It was then through the showers, up off the beach, grab my bike bag, and change to my bike gear. As always I struggled a bit to get my wet suit off, but eventually I was kitted up and headed out the tent for the long run to the bike. I was pleased to see that there were still a lot of bikes racked, which meant that my swim was passable.
As you can see from the elevation chart below, the three loop bike ride had some climbs in it. However, they were quite gradual compared to some races (like IM Switzerland) and we were rewarded with very fast tail wind inspired downhills on the other side. On the return to leg there was a headwind which to a certain degree negated the outward leg.
You can see from my bike splits the differences these legs made, with my averaging almost 40 km/h on the outbound leg—in spite of the uphill section-and then 22 km/h on the return leg. Unfortunately the data for the last sections got messed up which is a pity as by the third leg I was quite fatigued, not tired from the effort, but a core fatigue which made me just want to have a snooze. However, I managed to better my goal time of 6:30 which riding within my target heart rate range so the race was going as planned.
I had a good transition and was soon out on the road for the run. The first few kilometres were fine, and I kept to my target pace of around 7:00/km. However, then I was overwhelmed by fatigue again. All I could think about was to lie down and have a sleep for an hour and then get back to the race! It was like my body was saying you can finish this, but first you need to put something back into me. It was quite strange as it was not due to nutrition, my muscles felt that they had fuel to burn. I even went so far as to confirm with a referee that I would be disqualified if I popped off to my hotel room for a snooze (very tempting as it was on the run course).
So I walked for a bit. Quite a bit. Then I decided time to break the problem down into small chunks. So I walked between lamp posts, then ran between lamp posts. Then I extended it to running two lamp posts, then a kilometre. After I got to kilometre 18 suddenly the fatigue went away—and this was right at the bottom of the hill up to the university. So I ran up the hill and kept on going, managing 7:04 for the next 10 kilometres. Very strange. I then had a difficult time for a few kilometres, then it went away again. By this time I was on the last lap and at kilometre 37, with 5 km to go, I decided that it was time to reach down and pull the finger out. I resolved that I would run the last 5 km unless my body imploded or I injured myself. I managed 6:41/km, including (for me) a blistering 6:00/km for the last two kilometres.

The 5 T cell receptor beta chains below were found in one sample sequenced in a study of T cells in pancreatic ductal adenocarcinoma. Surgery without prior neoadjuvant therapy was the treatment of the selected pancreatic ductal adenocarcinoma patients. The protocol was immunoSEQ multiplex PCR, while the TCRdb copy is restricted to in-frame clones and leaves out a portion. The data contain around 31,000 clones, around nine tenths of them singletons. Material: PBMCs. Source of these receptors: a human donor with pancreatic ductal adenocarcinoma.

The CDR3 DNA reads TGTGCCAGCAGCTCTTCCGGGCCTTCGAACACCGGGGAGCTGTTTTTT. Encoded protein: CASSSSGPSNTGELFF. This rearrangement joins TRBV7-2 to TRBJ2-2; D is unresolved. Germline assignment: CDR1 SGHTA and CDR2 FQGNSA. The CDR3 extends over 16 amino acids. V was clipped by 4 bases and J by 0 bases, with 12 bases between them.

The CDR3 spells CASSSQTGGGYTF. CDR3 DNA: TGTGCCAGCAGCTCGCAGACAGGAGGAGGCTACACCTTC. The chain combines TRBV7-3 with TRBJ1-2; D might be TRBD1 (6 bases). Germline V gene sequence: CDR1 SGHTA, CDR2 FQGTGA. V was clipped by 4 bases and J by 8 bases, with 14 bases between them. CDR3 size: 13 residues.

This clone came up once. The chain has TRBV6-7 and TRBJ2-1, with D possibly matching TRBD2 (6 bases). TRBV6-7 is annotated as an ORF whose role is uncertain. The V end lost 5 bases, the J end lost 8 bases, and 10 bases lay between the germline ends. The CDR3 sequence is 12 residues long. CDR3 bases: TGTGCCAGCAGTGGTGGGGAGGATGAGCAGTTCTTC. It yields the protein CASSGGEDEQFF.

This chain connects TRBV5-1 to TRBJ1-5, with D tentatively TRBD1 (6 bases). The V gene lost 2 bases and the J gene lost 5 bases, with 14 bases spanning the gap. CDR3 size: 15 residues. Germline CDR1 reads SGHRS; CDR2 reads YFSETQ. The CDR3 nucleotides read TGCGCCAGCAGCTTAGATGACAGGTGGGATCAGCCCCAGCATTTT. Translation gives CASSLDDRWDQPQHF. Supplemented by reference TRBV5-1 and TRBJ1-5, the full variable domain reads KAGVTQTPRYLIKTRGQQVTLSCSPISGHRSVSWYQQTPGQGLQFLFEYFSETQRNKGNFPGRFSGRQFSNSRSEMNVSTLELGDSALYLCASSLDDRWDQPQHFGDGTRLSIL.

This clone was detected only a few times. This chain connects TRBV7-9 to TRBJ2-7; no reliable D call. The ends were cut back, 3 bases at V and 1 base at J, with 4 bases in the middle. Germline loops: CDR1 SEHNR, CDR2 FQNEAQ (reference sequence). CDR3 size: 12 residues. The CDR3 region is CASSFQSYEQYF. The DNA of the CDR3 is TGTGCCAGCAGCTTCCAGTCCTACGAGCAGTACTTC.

As I turned into the finishing chute I was glad the day was over. I’ve learned to enjoy the moment going down to the finish with the crowds cheering you on, so I didn’t mind when a woman sprinted past me. Proves nothing except she missed the moment. With 13:33 this race falls between my best two – Kentucky and Australia, and worst two – Switzerland and Korea. Given the race build up and challenges I’m pleased with that time, my only sadness is that on such a perfect day I had such an imperfect performance. Unlike Chrissie Wellington who was all smiles with her 8:33.
My final performance was:
- 959/1466 finishers (about 1750 starters)
- 807/1189 of male finishers
- Swim: 1:26:21 for 916/1466 (63/87 in age group)
- T1: 6.44
- Cycle: 6:17:15 for 710/1466 (54/87 in age group)
- T2: 4:55
- Run: 5:38:10 for 884/1466 (64/87 in my age group).
Postscript: On the last bit of the second leg of the bike I was passed by several of the male professionals. They were positively flying. On the return leg I also saw Chrissie Wellington, the best female triathlete in the world (by far). She had her trademark smile as she was cycling along, also making amazing progress. Later, I saw her on the run, also smiling as she ate up the field. She ended up coming 8th overall, which meant that she beat about a dozen professional male triathletes. This has given rise to the term to be ‘’chicked’ which is when you are a professional male and get beaten by Chrissie. She’s absolutely amazing, but also a real class act.